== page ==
Game Development Reference
GAME DESIGN isn't in code, art, or sound. It's not in sculpting game
pieces or painting game boards. Game design means crafting the rules
that make those pieces come alive.
BY THEMSELVES , chess pieces are just tiny decorative sculptures. But when
we move those pieces around according to a special set of rules, those little
statues come alive. They will create a nail-biting finish at a high-stakes
tournament. They will generate a world of puzzles in the newspaper. They
will spark friendships, tell stories, and teach lessons found nowhere else
in the universe.
But not just any set of rules will do. In fact, most sets of rules for
pieces on a board won't do any of these wonderful things. Many will col-
lapse into simple, repetitive patterns as players use the same winning
strategies over and over. Others are nightmarishly difficult to learn. Still
others are so hard to follow that the game becomes a plodding number-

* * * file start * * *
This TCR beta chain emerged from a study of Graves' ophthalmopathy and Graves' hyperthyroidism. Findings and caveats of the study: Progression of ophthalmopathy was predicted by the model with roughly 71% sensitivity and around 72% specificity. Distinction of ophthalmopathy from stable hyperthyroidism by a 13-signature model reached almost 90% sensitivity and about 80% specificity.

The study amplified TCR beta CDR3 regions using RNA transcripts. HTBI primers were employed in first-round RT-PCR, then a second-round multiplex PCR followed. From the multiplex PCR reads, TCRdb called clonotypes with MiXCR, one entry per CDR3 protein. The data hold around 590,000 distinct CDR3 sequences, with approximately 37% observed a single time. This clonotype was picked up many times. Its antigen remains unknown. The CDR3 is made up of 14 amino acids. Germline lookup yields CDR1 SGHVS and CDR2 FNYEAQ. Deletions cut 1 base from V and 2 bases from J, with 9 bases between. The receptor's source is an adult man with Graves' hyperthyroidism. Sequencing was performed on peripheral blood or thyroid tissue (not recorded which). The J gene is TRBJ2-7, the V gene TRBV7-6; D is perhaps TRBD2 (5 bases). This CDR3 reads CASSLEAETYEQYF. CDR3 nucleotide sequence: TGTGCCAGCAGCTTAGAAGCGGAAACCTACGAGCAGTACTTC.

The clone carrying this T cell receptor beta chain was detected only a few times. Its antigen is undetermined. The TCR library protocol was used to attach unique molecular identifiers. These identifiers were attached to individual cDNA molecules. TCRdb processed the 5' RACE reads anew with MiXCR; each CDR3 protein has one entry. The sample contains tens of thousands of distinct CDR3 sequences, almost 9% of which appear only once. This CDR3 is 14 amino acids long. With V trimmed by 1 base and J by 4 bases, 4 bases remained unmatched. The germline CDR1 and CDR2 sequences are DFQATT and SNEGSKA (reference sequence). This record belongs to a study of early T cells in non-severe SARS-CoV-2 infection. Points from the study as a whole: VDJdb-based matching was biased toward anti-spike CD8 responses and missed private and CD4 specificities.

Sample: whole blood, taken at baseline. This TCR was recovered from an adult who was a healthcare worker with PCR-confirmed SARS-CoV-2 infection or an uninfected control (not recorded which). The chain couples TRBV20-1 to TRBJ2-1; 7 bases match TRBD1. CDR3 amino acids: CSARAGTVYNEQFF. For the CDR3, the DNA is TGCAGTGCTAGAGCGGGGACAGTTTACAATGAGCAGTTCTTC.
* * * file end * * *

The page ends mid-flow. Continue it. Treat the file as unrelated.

The unique value of chess is in how it generates a perfect rhythm of
puzzle and solution, tension and release. That value isn't in the pieces or
the board. It's in the game design—the system of rules that drives the
game's behavior. A game designer's job is to craft systems of rules that
create these kinds of results.
It's not easy to know how to achieve game design goals. How would
you change chess to make it easier to learn? What would you modify to
make it a better spectator sport, or to eliminate the often-repetitive opening
moves? Would you add a piece, or remove one? Change how one moves?
Reshape the board, add special abilities, change the art, add a story, or
make the game play in real time?
The answers to these questions are found in the craft of game design.
Game design craft shows how to make games that are hard, easy, or both.
It helps us teach players without smothering them. It tells us how to thread
stories and rules together into a single system of meaning. The first half of
this topic is dedicated to this craft.
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